Tuesday, July 18, 2017

Florida Supreme Court Rules GEICO to Pay Attorneys' Fees

Florida Supreme Court Rules Geico to Pay Attorneys Fees

Thanks to a Recent Decision by the Florida Supreme Court, a 15-Minute Call on Car Insurance May Not Cost You Thousands as the Court Ruled Against GEICO in GEICO v. Macedo

Alysia Macedo brought a personal injury claim against Zackery Lombardo after they were involved in a car wreck, for which Lombardo was at-fault. GEICO provided Mr. Lombardo with $100,000 in liability coverage for the loss. Before the case went to trial, Macedo and her attorneys offered to end the case if Lombardo and GEICO would agree to a $50,000 settlement. They refused.

Like most automobile insurance policies, GEICO had sole authority to decide whether to settle the claim or to allow a lawsuit to be filed. GEICO chose not to settle and allowed the lawsuit to move forward. This sole discretion to chose, of course, extended to Ms. Macedo’s personal injury claim against Mr. Lombardo. 

Even though GEICO could have settled the claim for $50,000, GEICO chose not to settle and instead go to trial. They lost the case. 

The jury returned a verdict for more than $200,000 against Mr. Lombardo, more than four times Macedo's original asking price. 

The original $50,000 offer was made in the form of a Proposal For Settlement, which falls under Florida Statute 768.79Normally, attorneys' fees for personal injury cases are paid by the plaintiff based on a contingency fee. This means that the person suing pays their attorney a percentage of their compensation is they win their case or nothing if they don't. 

However, the statue states that if a plaintiff offers a settlement deal to the defendant and they choose not to accept it and the jury's judgment is more than 25% of the offer, the plaintiff is due reasonable costs for having to go to trial. This includes investigative expenses and attorneys' fees.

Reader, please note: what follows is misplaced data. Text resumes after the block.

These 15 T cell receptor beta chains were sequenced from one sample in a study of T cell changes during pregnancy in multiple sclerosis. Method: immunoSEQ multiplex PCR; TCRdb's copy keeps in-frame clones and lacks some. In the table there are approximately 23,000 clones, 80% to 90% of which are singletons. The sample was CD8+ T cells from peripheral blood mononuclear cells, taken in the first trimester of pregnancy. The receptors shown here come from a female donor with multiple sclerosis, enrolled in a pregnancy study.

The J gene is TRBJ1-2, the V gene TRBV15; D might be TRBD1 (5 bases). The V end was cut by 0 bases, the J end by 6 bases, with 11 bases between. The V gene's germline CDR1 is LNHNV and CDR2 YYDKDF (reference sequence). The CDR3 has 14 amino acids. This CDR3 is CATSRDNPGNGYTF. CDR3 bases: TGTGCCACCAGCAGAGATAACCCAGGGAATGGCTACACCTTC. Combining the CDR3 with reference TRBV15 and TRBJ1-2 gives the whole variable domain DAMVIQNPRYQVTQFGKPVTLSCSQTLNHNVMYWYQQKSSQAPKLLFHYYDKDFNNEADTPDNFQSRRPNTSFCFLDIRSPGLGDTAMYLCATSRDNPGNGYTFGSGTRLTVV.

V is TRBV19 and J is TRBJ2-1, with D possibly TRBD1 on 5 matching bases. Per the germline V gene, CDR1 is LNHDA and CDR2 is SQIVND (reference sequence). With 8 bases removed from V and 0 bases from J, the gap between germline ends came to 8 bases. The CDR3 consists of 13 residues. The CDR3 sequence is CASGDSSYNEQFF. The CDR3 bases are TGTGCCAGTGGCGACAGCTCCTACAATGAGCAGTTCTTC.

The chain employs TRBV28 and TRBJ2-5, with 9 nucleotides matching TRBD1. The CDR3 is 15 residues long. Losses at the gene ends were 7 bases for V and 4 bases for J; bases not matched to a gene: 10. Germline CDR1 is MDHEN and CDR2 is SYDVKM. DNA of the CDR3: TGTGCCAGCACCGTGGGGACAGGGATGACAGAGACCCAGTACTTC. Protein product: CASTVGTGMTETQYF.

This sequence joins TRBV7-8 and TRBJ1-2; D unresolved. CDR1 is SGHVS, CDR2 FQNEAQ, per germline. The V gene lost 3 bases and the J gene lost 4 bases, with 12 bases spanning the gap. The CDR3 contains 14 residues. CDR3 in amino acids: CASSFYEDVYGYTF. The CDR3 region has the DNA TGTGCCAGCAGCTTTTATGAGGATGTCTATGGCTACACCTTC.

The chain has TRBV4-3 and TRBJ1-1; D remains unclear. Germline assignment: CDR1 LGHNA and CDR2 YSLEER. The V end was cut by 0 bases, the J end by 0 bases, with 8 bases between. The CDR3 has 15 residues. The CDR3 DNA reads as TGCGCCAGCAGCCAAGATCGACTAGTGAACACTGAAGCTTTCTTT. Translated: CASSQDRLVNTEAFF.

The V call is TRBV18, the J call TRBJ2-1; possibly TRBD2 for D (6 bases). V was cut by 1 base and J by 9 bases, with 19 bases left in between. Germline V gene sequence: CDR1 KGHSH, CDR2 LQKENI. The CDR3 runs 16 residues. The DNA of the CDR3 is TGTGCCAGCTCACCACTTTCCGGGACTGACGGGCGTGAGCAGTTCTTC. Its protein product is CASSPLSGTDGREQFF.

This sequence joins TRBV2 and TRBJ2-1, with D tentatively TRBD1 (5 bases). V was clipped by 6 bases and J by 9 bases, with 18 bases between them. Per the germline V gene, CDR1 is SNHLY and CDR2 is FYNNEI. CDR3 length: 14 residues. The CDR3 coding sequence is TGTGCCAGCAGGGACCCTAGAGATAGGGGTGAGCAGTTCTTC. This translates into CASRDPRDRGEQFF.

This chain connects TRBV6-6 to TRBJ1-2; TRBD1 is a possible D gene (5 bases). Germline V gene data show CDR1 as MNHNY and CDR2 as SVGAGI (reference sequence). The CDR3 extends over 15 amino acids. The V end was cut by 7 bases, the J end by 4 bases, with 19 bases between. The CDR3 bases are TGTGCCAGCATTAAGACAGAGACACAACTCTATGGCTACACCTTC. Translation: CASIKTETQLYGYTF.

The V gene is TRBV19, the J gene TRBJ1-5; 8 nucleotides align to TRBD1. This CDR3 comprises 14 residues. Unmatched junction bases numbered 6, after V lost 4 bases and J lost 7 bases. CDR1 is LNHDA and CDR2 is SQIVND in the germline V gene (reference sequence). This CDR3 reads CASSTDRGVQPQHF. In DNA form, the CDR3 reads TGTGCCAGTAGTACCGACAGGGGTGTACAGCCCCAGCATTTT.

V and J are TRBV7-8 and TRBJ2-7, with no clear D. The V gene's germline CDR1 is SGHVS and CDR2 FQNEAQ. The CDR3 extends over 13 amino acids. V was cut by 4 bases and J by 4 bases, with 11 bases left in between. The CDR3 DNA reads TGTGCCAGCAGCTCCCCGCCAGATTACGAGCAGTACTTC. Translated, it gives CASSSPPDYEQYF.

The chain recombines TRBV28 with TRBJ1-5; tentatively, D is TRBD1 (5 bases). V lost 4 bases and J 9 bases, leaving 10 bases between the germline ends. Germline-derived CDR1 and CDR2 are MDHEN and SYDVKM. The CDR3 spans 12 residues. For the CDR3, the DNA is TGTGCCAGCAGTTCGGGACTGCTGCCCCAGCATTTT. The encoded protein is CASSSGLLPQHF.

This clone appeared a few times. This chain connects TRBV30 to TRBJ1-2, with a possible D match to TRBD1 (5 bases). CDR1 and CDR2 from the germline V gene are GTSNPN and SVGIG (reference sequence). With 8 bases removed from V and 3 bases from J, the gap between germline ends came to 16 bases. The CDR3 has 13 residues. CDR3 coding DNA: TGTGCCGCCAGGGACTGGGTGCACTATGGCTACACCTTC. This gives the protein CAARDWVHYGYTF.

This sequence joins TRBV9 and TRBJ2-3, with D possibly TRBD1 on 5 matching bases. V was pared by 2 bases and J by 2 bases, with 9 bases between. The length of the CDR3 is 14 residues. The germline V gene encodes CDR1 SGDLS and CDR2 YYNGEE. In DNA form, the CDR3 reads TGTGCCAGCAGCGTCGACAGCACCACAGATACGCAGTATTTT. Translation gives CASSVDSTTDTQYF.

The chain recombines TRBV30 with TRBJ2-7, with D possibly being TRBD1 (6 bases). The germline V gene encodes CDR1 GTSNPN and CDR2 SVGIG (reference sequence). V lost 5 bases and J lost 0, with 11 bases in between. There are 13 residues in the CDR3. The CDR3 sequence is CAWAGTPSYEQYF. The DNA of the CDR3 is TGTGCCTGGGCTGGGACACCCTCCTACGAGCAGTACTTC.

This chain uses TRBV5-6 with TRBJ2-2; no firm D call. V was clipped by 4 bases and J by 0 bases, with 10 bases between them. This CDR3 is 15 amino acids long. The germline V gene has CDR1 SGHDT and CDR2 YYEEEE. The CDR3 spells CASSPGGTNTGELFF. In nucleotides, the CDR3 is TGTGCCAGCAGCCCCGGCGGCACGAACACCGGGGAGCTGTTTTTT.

This part of the law is designed to encourage defendants to take reasonable settlement offers in order to save the courts time and money, and to expedite the process for everyone involved. 

Because Ms. Macedo's judgement was obviously higher than 25% of $50,000, she was entitled to recover attorneys’ fees and costs against the defendant, Mr. Lombardo. 

In a post-trial decision, the trial court ruled that Mr. Lombardo's insurer, GEICO, should pay for those extra costs and expenses awarded against its insured, specifically because they were the ones who made the decision to go to trial.

GEICO objected and took the matter up on appeal. While GEICO did not object to fees and costs being awarded directly against its insured, it did object to the ruling making GEICO responsible for those fees and costs. 

GEICO asserted its policy did not cover “the costs and attorney’s fees awarded against [its insured] under the [Proposal for Settlement] statute because they were not ‘incurred by an insured at [GEICO’s] request.’”(1). 

The Florida Supreme Court disagreed, pointing out the "expenses awarded against the insured were incurred as a result of the insurance company’s choice not to settle."

Remember, GEICO had sole control over settling the case; it was not up to Mr. Lombardo. It could have authorized a settlement and in essence controlled the litigation. “It follows that any costs or fee incurred as a result of GEICO exercising its authority and control is something that it intended to pay.” The Supreme Court concluded the applicable insurance provisions at issue were ambiguous, and the GEICO policy should therefore be construed to provide coverage for the costs and attorneys’ fees awarded against Mr. Lombardo.  

In the end, while GEICO insurance may have initially saved Zackery Lombardo 15% on his car insurance through GEICO, he was left personally exposed to thousands upon thousands of dollars in litigation expenses from a lawsuit GEICO chose not to settle. Good thing for him, and all of us, that the Florida Supreme Court spent more than 15 minutes debating this important car insurance issue and properly ruled in favor of GEICO paying the expenses they forced everyone to incur.

-Article written by Dave Neiser, Esq., a Board Certified Civil Trial Specialist at Dolman Law Group

(1) GEICO v. Macedo 42 FLW 731(Fla. July 13 2017)